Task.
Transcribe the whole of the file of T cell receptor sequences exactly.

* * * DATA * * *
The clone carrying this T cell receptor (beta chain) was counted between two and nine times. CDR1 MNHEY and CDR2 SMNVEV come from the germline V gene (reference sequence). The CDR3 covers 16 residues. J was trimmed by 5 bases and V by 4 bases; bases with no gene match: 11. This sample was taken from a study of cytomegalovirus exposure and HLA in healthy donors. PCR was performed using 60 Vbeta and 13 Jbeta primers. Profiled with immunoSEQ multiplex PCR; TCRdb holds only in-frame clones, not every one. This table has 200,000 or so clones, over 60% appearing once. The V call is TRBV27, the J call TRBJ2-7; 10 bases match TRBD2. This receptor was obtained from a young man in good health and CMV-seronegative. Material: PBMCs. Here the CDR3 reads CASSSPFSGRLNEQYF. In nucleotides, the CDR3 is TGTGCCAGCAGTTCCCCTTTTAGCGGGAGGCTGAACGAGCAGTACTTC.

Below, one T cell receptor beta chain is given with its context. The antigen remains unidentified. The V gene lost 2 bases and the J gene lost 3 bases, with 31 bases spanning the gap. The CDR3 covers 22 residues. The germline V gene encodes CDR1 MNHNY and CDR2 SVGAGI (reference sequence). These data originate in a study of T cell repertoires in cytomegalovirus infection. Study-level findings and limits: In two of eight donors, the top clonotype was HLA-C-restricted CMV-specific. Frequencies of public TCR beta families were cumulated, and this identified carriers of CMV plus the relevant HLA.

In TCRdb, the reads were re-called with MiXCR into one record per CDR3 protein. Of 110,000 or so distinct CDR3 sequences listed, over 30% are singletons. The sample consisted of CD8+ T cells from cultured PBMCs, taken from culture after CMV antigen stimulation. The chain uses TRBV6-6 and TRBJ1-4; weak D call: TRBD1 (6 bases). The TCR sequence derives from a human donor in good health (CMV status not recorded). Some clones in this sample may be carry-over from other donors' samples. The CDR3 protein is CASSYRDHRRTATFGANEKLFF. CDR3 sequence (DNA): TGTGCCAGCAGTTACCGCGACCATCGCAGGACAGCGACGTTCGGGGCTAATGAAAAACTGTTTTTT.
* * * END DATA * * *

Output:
The clone carrying this T cell receptor (beta chain) was counted between two and nine times. CDR1 MNHEY and CDR2 SMNVEV come from the germline V gene (reference sequence). The CDR3 covers 16 residues. J was trimmed by 5 bases and V by 4 bases; bases with no gene match: 11. This sample was taken from a study of cytomegalovirus exposure and HLA in healthy donors. PCR was performed using 60 Vbeta and 13 Jbeta primers. Profiled with immunoSEQ multiplex PCR; TCRdb holds only in-frame clones, not every one. This table has 200,000 or so clones, over 60% appearing once. The V call is TRBV27, the J call TRBJ2-7; 10 bases match TRBD2. This receptor was obtained from a young man in good health and CMV-seronegative. Material: PBMCs. Here the CDR3 reads CASSSPFSGRLNEQYF. In nucleotides, the CDR3 is TGTGCCAGCAGTTCCCCTTTTAGCGGGAGGCTGAACGAGCAGTACTTC.

Below, one T cell receptor beta chain is given with its context. The antigen remains unidentified. The V gene lost 2 bases and the J gene lost 3 bases, with 31 bases spanning the gap. The CDR3 covers 22 residues. The germline V gene encodes CDR1 MNHNY and CDR2 SVGAGI (reference sequence). These data originate in a study of T cell repertoires in cytomegalovirus infection. Study-level findings and limits: In two of eight donors, the top clonotype was HLA-C-restricted CMV-specific. Frequencies of public TCR beta families were cumulated, and this identified carriers of CMV plus the relevant HLA.

In TCRdb, the reads were re-called with MiXCR into one record per CDR3 protein. Of 110,000 or so distinct CDR3 sequences listed, over 30% are singletons. The sample consisted of CD8+ T cells from cultured PBMCs, taken from culture after CMV antigen stimulation. The chain uses TRBV6-6 and TRBJ1-4; weak D call: TRBD1 (6 bases). The TCR sequence derives from a human donor in good health (CMV status not recorded). Some clones in this sample may be carry-over from other donors' samples. The CDR3 protein is CASSYRDHRRTATFGANEKLFF. CDR3 sequence (DNA): TGTGCCAGCAGTTACCGCGACCATCGCAGGACAGCGACGTTCGGGGCTAATGAAAAACTGTTTTTT.